This Week in the Watershed

Bmore-vacant-lot
Baltimore Mayor Stephanie Rawlings-Blake makes remarks at the groundbreaking ceremony in the Bridgeview/Greenlawn community of West Baltimore, where a vacant lot is being converted into a green space. Looking on are community leaders and representatives from the Chesapeake Bay Foundation. Photo by Tom Zolper/CBF Staff.

At first glance, an urban city landscape appears to be the antithesis to the open space of nature. Indeed, the concrete jungle conjures up thoughts of skyscrapers, narrow alleys, and sirens, while thoughts of nature include green areas teeming with life, majestic views, and chirping birds. What if, however, we could bring nature into the city?

CBF, in collaboration with multiple organizations, are intending to do just that. In Baltimore, MD, a vacant lot is being converted into a green space. This will not only beautify the space, but will reduce urban stormwater runoff through the installation of rain gardens, trees, and wildflowers.

"Greening" our urban centers is a great step towards saving our local rivers, streams, and the Bay. And as often is the case with environmental restoration projects, this will not only help the environment but provide an invaluable service to the community.

This Week in the Watershed: Fish Lifts, Vacant Lots, and Governor Squabbles

  • New regulations on poultry houses are being considered in Somerset County, MD. The rapid expansion of chicken houses on the Eastern Shore may be threatening public health. (Bay Journal)
  • The Conowingo Dam is being called on to overhaul its fish lifts, allowing for easier migration of depleted fish stocks in the Susquehanna River. (Capital Gazette--MD)
  • After a 464-mile paddle and two weeks on the water, there is no denying Pennsylvania college student Andrew Phillips is serious about learning more about the Susquehanna River. What he discovered provides both inspiration and concern. (The Sentinel--PA)
  • We're excited to be partnering with other organizations to turn a vacant lot in Baltimore into a green space. (WAMU--DC)
  • What unique challenges do rural communities face? Explore this story of collaboration and partnerships in protecting natural resources. (Chesapeake Bay Program)
  • Do Chesapeake Blue Crabs belong to Virginia or Maryland? The Governors of the respective states are battling to assert ownership over the beloved critters. (The Sentinel--MD)
  • Virginian agriculture has a long history of implementing best management practices. (Richmond Times-Dispatch--VA)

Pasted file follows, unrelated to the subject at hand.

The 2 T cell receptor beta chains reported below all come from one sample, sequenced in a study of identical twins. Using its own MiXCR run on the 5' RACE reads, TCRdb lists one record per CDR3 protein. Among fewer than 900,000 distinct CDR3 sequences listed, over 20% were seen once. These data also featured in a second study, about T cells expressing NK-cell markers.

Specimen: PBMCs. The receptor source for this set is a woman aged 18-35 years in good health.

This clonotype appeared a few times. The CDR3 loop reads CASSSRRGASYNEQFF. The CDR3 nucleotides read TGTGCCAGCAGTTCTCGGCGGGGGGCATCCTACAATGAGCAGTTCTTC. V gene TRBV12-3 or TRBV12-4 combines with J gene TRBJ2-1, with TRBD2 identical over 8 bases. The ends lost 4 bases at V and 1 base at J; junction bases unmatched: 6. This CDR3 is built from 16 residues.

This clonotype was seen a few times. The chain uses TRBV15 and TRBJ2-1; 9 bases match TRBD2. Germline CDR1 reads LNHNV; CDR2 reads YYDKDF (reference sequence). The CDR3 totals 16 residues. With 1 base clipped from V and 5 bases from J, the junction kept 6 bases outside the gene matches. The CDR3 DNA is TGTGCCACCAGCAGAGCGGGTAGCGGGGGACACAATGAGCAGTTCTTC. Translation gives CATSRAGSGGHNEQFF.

What's Happening Around the Watershed?

August 17

  • Break a sweat while saving the Bay! Come on out to the Maryland Oyster Restoration Center in Shady Side, MD for some shell shaking! This fun activity helps restore the Chesapeake's native oyster population by cleaning oyster shells (we call it "shell shaking") by shaking off the dirt and debris so baby oysters can successfully grow on them. RSVP to Pat Beall at pbeall@cbf.org or 443-482-2065. Learn more here.

August 18

  • Join CBF for a Bridal Showcase at the Philip Merrill Environmental Center in Annapolis. It promises to be an intimate evening on the Chesapeake Bay with hors d' oeurves, music, cocktail sampling, a raffle, and a parting gift. To RSVP please e-mail Marissa Spratley at mspratley@cbf.org.

August 22

  • Richmond folks, come on out for a streamside clean-up. Prizes will go to the neatest finds! Contact Blair Blanchette, Virginia Grassroots Coordinator, at bblanchette@cbf.org or call 804-780-1392 to participate.
  • Get an in-depth education of one of the most energy-efficient and environmentally friendly buildings in the world by getting a tour of CBF's Brock Environmental Center. Reservations are strongly recommended but not required. Call 757-622-1964 or e-mail BrockCenterGreenTours@cbf.org.

August 26

  • You're invited to an exclusive open house for oyster gardeners and oyster restoration volunteers at Horn Point Oyster Hatchery. Tour the facility, learn about opportunities for further volunteering, and chat with the Horn Point oyster experts! Afterward, join us at the nearby Real Ale Revival Brewery in Cambridge for happy hour specials and even more mingling with fellow oyster enthusiasts and CBF staff. Space is limited! RSVP's are required to Hilary Gibson at hgibson@cbf.org or 410-543-1999.

August 28

  • Get an in-depth education of one of the most energy-efficient and environmentally friendly buildings in the world by getting a tour of CBF's Brock Environmental Center. Reservations are strongly recommended but not required. Call 757-622-1964 or e-mail BrockCenterGreenTours@cbf.org.

--Drew Robinson, CBF's Digital Media Associate

Drew Robinson

Issues in this Post

Polluted Runoff  




DISCLAIMER

PLEASE READ OUR TERMS OF USE

The views and opinions expressed in the media, articles or comments on this site are those of the speakers or authors and do not necessarily reflect the views and opinions held by CBF and the inclusion of such information does not imply endorsement by CBF. CBF is not responsible for the contents of any linked Web, or any link contained in a linked Web site, or any changes or updates to such Web sites. The inclusion of any link or comment is provided only for information purposes. CBF reserves the right to edit or remove any comments and material posted to this website and to ban users from the site without notice. Partisan, pornographic or other inappropriate content, product or service promotion, foul language or bad behavior is expressly forbidden and will be removed.


Decades of Success: The 1970s

Even as a young organization, our work was effective and got noticed. Find out what we did.

Explore Our Timeline

Save the Bay

Founded in 1967, the Chesapeake Bay Foundation (CBF) is the largest independent conservation organization dedicated solely to saving the Bay.

Save the Bay